We looked up as we moved. A handful of stars watched us behind a ripped black canvas of clouds. It started to rain as we all got to our cars. The skies poured down globs of heavy rain that burst out like tiny bombs around us....more
Growing up, I understood my father through observation, and I suspect that he understood me much the same way. I liked to think our love was purer that way. Like two stray dogs who found each other and are blessed enough to just get along....more
In a poignant essay for Electric Literature, memoirist Lori Jakiela (Belief is it’s Own Kind of Truth, Maybe) looks back on the time she spent working the church kitchen on bingo nights, and what it taught her about life and writing:
Empathy, like writing, can be about kindness or it can be an aggressive act, both. To assume to know things about strangers without really knowing them is a kind of violence, I think. It’s using other people as stand-ins. It comes across as something selfless, when it can be just the opposite. I’ve done it both ways. I might be doing it both ways now.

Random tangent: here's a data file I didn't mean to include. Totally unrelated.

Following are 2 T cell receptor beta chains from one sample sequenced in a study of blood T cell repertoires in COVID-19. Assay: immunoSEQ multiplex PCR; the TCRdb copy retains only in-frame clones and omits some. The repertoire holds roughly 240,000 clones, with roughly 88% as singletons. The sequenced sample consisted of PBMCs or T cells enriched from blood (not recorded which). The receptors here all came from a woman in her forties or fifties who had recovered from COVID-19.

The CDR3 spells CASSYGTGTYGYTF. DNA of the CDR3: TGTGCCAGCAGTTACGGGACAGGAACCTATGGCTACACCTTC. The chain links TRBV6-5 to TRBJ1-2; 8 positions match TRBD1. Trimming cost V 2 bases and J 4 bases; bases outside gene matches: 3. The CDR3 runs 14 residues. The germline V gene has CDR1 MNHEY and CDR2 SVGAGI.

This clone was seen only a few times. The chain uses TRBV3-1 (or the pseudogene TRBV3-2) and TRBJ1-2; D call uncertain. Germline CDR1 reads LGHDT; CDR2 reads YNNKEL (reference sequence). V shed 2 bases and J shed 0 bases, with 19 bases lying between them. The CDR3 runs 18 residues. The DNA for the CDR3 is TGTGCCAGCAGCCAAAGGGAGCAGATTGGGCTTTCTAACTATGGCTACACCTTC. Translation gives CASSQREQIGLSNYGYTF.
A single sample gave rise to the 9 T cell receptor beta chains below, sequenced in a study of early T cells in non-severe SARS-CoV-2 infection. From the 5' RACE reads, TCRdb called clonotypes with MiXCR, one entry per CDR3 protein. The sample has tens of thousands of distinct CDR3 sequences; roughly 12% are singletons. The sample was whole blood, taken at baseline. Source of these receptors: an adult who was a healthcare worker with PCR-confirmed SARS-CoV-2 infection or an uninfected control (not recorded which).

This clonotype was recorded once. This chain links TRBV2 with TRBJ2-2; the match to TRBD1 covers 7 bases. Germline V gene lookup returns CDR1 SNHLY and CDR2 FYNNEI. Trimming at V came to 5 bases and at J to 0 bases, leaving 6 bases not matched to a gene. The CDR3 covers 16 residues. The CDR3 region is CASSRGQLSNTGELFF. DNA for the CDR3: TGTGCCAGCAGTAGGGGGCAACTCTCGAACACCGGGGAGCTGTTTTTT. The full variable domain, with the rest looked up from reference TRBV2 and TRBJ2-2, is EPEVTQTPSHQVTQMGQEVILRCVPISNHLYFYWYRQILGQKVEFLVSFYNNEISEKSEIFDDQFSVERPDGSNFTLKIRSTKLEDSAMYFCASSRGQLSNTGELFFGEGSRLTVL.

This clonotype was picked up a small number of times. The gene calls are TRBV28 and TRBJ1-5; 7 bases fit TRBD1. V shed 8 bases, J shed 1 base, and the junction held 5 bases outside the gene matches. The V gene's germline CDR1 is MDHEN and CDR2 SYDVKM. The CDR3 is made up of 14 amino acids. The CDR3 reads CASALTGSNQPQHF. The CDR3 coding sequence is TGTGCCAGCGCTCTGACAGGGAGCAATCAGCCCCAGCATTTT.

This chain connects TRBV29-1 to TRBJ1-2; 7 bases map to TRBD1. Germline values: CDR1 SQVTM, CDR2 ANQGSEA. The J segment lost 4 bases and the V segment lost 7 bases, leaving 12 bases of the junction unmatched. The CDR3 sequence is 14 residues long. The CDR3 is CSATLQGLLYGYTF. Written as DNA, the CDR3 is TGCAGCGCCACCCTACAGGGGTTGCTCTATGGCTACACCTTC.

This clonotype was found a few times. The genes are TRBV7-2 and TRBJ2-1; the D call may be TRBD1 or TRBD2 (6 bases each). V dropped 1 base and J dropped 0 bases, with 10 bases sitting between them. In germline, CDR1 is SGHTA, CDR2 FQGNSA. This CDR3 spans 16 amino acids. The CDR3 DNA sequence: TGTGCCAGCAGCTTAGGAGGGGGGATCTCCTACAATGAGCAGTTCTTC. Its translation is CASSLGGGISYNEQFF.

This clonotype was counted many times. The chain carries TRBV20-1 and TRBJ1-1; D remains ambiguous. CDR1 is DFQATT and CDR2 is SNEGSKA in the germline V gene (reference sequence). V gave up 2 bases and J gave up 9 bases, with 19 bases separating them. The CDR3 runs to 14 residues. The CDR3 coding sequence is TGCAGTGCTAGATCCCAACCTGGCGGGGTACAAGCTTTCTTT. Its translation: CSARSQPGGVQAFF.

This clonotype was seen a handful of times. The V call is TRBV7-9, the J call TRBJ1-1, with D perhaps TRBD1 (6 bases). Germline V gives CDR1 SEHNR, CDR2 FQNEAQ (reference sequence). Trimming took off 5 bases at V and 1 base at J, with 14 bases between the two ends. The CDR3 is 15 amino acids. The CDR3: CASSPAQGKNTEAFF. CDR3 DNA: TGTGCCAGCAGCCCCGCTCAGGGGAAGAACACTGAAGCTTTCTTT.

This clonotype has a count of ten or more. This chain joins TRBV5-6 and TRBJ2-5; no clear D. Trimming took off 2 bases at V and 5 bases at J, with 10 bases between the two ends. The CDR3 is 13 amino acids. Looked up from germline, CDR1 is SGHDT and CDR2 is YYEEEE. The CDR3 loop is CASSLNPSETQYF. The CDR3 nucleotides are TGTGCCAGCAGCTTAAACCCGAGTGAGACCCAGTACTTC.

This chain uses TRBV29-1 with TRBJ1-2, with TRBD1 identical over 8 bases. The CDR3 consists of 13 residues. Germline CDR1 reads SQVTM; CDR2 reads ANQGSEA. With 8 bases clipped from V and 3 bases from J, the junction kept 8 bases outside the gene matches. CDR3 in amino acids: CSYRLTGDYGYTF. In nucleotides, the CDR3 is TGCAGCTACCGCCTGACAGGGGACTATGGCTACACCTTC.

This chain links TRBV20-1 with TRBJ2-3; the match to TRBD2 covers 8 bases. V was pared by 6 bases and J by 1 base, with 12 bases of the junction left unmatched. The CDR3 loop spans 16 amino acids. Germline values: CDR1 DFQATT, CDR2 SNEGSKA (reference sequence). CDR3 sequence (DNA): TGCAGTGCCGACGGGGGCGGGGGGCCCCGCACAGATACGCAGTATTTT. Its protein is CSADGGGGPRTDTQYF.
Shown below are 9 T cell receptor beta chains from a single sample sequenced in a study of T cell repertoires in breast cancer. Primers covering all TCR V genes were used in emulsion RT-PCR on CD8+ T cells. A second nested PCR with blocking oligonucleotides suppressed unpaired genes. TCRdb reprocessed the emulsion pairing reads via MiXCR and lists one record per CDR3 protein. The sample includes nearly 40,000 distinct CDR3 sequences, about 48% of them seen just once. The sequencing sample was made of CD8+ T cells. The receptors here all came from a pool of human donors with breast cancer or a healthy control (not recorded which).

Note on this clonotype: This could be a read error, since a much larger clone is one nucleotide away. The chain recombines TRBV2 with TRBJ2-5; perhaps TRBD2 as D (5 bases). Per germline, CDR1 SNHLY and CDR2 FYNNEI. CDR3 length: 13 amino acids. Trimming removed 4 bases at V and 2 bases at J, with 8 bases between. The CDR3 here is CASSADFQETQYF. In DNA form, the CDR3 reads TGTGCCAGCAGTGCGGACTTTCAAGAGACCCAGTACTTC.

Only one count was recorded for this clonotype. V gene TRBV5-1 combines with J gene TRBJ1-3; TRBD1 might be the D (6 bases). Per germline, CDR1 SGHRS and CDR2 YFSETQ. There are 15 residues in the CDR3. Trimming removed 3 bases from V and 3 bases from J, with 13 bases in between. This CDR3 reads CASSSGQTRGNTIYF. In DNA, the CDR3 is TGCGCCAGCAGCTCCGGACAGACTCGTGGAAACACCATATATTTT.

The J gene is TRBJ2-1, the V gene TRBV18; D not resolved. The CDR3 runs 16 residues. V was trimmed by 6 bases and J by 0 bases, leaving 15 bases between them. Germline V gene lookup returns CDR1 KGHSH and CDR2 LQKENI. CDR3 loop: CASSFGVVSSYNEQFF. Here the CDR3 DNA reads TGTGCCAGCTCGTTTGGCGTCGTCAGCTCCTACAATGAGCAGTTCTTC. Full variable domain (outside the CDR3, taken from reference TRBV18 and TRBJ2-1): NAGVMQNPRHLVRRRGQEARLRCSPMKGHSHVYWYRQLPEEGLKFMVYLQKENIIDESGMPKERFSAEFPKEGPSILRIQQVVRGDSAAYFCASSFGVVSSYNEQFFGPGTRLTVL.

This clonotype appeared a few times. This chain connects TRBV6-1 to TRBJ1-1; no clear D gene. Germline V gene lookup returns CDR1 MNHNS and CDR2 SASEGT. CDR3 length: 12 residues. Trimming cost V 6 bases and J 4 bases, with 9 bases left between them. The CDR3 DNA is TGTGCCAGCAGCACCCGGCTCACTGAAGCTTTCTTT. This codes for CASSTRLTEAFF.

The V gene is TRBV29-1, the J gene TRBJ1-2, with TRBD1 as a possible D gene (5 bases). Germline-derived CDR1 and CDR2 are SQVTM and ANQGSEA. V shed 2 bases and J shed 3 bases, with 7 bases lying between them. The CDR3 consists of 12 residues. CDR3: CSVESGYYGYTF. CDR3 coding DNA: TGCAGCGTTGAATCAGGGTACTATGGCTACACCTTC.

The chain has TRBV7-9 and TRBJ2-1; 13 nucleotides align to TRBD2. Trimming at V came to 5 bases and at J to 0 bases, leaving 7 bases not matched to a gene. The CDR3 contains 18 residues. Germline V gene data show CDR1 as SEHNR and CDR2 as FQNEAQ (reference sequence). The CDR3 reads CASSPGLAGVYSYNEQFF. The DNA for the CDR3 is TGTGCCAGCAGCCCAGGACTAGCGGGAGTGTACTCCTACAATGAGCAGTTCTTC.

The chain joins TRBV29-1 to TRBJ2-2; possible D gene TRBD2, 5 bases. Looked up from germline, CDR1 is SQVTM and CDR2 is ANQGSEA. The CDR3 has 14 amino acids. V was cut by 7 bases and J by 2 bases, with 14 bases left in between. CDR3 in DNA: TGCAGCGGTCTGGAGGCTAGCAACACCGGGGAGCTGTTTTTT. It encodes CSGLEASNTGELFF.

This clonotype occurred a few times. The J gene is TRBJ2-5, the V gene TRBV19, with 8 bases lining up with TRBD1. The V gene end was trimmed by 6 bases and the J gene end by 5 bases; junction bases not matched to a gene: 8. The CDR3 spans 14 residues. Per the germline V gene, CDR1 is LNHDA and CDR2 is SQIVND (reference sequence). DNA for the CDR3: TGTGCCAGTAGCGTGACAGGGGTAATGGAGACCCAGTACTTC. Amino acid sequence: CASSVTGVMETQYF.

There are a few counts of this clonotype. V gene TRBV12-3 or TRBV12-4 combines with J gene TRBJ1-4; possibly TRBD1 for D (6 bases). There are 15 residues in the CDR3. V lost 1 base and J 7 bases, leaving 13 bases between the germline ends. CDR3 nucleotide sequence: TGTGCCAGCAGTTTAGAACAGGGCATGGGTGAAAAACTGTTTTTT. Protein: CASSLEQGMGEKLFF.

I mean, it’s not super tough to diagnose what went wrong with R.A.W. as far as spiritual progress goes. To advance in this capacity, you have to shut off the part of your mind that’s been imprinted with the idea that western atheistic scientism is the only means of understanding reality.
Can’t wait for Sarah Manguso’s newest book, 300 Arguments? Over at Harper’s Magazine, you can read an essay excerpted from the book about brevity and aphorisms. Manguso writes:
Please don’t try to convince me that my romance with concision follows from the way we experience reality now, in interrupted and interruptive increments; or that if I like short literature I should be on Twitter; or that my taste is merely a symptom of a pathological inability to focus or commit; or that since I have a child I no longer have the time to write at length. I have always loved concision.